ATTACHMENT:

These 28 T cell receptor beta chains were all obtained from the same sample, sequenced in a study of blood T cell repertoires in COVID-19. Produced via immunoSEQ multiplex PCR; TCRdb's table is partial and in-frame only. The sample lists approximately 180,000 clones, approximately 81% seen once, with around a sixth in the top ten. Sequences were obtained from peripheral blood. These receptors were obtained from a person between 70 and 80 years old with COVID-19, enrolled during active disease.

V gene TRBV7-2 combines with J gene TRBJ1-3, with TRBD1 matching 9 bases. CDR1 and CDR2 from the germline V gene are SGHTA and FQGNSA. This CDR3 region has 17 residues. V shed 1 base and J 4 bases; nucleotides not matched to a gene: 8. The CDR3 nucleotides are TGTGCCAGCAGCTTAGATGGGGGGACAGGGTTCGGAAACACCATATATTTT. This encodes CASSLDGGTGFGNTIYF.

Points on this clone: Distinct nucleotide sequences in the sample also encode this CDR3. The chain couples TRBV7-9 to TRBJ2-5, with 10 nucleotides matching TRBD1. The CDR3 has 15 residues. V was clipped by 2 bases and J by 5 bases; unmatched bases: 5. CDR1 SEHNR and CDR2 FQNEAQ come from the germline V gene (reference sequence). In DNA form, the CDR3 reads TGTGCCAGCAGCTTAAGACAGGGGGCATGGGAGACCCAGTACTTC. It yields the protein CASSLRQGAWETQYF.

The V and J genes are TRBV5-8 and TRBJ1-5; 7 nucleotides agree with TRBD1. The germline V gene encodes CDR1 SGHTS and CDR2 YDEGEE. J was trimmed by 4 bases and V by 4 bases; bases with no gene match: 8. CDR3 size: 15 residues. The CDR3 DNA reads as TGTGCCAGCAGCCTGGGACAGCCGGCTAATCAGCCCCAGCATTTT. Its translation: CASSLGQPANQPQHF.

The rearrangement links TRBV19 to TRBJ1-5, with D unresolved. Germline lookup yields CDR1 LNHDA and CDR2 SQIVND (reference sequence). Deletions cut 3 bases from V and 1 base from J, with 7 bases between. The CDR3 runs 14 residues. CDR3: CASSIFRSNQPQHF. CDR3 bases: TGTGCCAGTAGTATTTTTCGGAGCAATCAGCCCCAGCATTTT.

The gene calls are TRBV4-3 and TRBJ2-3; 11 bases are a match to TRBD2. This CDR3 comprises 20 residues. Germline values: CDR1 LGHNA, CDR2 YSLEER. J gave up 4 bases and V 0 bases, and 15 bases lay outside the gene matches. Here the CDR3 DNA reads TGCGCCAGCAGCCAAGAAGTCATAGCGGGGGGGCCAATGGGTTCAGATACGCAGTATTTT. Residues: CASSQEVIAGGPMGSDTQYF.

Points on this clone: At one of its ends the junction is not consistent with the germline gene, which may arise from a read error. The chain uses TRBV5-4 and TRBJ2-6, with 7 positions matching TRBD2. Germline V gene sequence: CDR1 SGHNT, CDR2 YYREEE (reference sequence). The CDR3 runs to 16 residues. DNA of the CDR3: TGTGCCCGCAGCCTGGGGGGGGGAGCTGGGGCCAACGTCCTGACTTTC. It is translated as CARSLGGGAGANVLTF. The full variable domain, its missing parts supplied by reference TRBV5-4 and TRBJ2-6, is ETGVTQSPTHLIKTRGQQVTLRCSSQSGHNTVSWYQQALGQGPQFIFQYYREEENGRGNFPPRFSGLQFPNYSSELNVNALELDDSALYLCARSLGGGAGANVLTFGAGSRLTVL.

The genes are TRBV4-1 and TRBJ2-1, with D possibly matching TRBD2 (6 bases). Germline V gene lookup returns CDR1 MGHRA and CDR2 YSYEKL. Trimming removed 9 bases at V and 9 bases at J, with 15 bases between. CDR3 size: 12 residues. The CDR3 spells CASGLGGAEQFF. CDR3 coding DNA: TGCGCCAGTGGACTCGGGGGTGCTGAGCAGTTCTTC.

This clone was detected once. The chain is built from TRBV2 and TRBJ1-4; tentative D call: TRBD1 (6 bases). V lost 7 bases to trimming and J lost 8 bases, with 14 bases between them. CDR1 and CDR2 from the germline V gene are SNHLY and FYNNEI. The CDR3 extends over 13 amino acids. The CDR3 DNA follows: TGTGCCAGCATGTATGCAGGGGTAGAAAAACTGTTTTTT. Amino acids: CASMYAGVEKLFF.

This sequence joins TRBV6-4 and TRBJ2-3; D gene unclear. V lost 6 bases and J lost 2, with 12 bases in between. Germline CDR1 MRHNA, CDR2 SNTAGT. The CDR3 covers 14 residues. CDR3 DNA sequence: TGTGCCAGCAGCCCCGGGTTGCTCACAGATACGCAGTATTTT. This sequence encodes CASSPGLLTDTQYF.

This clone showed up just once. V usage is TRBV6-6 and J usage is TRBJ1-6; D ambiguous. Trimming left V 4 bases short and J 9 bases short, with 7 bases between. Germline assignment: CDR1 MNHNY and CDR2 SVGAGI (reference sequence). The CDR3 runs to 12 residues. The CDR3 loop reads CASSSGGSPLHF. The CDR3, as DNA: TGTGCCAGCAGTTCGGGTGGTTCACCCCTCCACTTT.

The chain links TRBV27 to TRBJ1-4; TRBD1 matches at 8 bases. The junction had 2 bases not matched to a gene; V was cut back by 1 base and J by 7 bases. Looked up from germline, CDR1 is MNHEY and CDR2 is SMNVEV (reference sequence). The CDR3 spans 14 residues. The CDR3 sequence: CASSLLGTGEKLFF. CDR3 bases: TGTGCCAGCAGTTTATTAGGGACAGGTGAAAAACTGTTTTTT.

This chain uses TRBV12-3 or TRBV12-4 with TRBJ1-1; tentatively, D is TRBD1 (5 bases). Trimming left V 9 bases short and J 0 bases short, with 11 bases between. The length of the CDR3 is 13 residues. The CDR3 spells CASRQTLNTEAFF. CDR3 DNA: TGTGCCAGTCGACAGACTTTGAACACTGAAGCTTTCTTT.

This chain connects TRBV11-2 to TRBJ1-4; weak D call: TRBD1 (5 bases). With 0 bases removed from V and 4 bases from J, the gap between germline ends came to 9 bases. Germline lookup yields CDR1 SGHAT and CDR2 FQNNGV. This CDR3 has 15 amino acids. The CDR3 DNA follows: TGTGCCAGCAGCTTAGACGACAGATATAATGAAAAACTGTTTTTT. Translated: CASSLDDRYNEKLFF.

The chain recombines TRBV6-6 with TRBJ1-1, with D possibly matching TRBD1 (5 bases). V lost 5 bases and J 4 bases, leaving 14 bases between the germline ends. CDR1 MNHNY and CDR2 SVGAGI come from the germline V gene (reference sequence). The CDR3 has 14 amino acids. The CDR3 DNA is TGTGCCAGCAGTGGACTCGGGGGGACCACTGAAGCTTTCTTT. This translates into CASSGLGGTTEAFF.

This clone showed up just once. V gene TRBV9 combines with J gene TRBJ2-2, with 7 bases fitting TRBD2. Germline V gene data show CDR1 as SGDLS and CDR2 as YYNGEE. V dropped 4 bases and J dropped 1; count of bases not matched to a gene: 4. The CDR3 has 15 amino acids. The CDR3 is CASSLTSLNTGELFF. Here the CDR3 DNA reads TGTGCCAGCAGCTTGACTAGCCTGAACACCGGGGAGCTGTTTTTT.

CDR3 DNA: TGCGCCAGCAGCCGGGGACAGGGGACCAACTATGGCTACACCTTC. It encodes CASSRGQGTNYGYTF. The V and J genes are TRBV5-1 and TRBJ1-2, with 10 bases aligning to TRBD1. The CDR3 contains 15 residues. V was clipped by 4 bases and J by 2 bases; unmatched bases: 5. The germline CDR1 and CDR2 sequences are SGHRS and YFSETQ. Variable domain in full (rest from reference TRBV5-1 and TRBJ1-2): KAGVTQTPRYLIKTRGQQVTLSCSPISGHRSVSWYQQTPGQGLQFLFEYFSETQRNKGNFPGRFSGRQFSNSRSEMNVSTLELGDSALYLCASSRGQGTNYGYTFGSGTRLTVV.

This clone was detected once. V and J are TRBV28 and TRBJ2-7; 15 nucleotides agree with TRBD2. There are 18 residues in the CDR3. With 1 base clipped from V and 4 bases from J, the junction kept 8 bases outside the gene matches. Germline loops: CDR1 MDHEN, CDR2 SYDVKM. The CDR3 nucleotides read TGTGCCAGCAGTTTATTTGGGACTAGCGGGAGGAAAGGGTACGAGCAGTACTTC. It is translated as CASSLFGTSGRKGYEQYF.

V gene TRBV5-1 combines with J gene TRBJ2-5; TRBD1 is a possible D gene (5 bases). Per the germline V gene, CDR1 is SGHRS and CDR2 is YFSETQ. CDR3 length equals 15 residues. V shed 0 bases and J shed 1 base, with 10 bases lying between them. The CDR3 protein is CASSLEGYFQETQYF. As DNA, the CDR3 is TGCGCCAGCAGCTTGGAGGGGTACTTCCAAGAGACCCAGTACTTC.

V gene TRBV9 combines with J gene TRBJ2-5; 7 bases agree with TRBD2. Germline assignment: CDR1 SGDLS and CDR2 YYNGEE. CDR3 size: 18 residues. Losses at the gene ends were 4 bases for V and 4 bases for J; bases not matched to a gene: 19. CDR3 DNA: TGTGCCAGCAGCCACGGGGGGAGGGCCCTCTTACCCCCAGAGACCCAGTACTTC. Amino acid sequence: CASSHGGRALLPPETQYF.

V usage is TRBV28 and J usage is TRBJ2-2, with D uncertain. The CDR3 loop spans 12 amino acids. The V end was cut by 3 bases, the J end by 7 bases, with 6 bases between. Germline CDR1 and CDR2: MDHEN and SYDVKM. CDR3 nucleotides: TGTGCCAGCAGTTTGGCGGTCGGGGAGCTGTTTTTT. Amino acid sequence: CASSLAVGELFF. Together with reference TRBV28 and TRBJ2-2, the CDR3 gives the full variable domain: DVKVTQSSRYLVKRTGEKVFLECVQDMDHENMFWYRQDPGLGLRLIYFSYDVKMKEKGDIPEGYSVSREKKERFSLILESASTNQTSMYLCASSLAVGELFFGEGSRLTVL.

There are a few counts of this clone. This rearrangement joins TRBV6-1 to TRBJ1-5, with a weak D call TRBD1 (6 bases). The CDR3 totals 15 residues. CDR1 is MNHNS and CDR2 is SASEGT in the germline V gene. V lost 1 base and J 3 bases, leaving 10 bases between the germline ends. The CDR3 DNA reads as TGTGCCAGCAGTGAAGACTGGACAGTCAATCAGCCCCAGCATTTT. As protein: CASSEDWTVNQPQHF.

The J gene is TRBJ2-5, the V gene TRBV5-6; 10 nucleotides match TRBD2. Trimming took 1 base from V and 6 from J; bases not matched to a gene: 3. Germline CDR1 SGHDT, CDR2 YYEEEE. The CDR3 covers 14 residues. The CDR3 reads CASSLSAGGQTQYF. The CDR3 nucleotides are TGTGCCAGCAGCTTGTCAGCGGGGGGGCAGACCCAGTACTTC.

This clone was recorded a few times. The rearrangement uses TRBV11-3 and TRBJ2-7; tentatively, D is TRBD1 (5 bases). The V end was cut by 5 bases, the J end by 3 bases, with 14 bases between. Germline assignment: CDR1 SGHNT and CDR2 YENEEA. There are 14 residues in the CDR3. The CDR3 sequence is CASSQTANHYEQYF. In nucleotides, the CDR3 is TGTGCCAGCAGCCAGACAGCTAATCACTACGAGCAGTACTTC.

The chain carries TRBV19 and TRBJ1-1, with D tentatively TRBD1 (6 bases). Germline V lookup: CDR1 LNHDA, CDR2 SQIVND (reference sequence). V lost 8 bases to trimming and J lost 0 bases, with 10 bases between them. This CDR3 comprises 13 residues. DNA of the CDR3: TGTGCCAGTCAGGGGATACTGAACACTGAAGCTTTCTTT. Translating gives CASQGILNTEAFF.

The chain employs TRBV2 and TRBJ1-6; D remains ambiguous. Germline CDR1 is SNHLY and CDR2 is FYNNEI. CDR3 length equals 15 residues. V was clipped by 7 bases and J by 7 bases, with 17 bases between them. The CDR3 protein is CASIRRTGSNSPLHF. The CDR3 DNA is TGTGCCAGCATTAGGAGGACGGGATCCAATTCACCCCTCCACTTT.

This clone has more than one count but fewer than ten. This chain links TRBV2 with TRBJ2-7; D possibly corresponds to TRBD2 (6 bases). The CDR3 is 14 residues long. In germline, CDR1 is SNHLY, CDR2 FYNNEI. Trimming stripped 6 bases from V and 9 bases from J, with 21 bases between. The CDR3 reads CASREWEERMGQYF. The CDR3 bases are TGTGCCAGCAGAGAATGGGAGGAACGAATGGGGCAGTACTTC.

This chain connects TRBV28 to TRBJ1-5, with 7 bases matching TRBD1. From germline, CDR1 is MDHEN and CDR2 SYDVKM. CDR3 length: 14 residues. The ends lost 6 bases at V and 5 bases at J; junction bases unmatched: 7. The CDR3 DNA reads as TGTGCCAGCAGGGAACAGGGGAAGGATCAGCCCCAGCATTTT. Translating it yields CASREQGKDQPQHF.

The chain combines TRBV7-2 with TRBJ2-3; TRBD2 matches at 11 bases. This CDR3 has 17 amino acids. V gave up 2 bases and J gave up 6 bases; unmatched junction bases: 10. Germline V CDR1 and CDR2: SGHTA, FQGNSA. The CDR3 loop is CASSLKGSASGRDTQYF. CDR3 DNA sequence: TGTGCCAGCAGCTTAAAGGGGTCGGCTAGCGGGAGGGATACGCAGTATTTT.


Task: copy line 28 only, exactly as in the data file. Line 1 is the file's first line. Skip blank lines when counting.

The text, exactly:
This chain connects TRBV28 to TRBJ1-5, with 7 bases matching TRBD1. From germline, CDR1 is MDHEN and CDR2 SYDVKM. CDR3 length: 14 residues. The ends lost 6 bases at V and 5 bases at J; junction bases unmatched: 7. The CDR3 DNA reads as TGTGCCAGCAGGGAACAGGGGAAGGATCAGCCCCAGCATTTT. Translating it yields CASREQGKDQPQHF.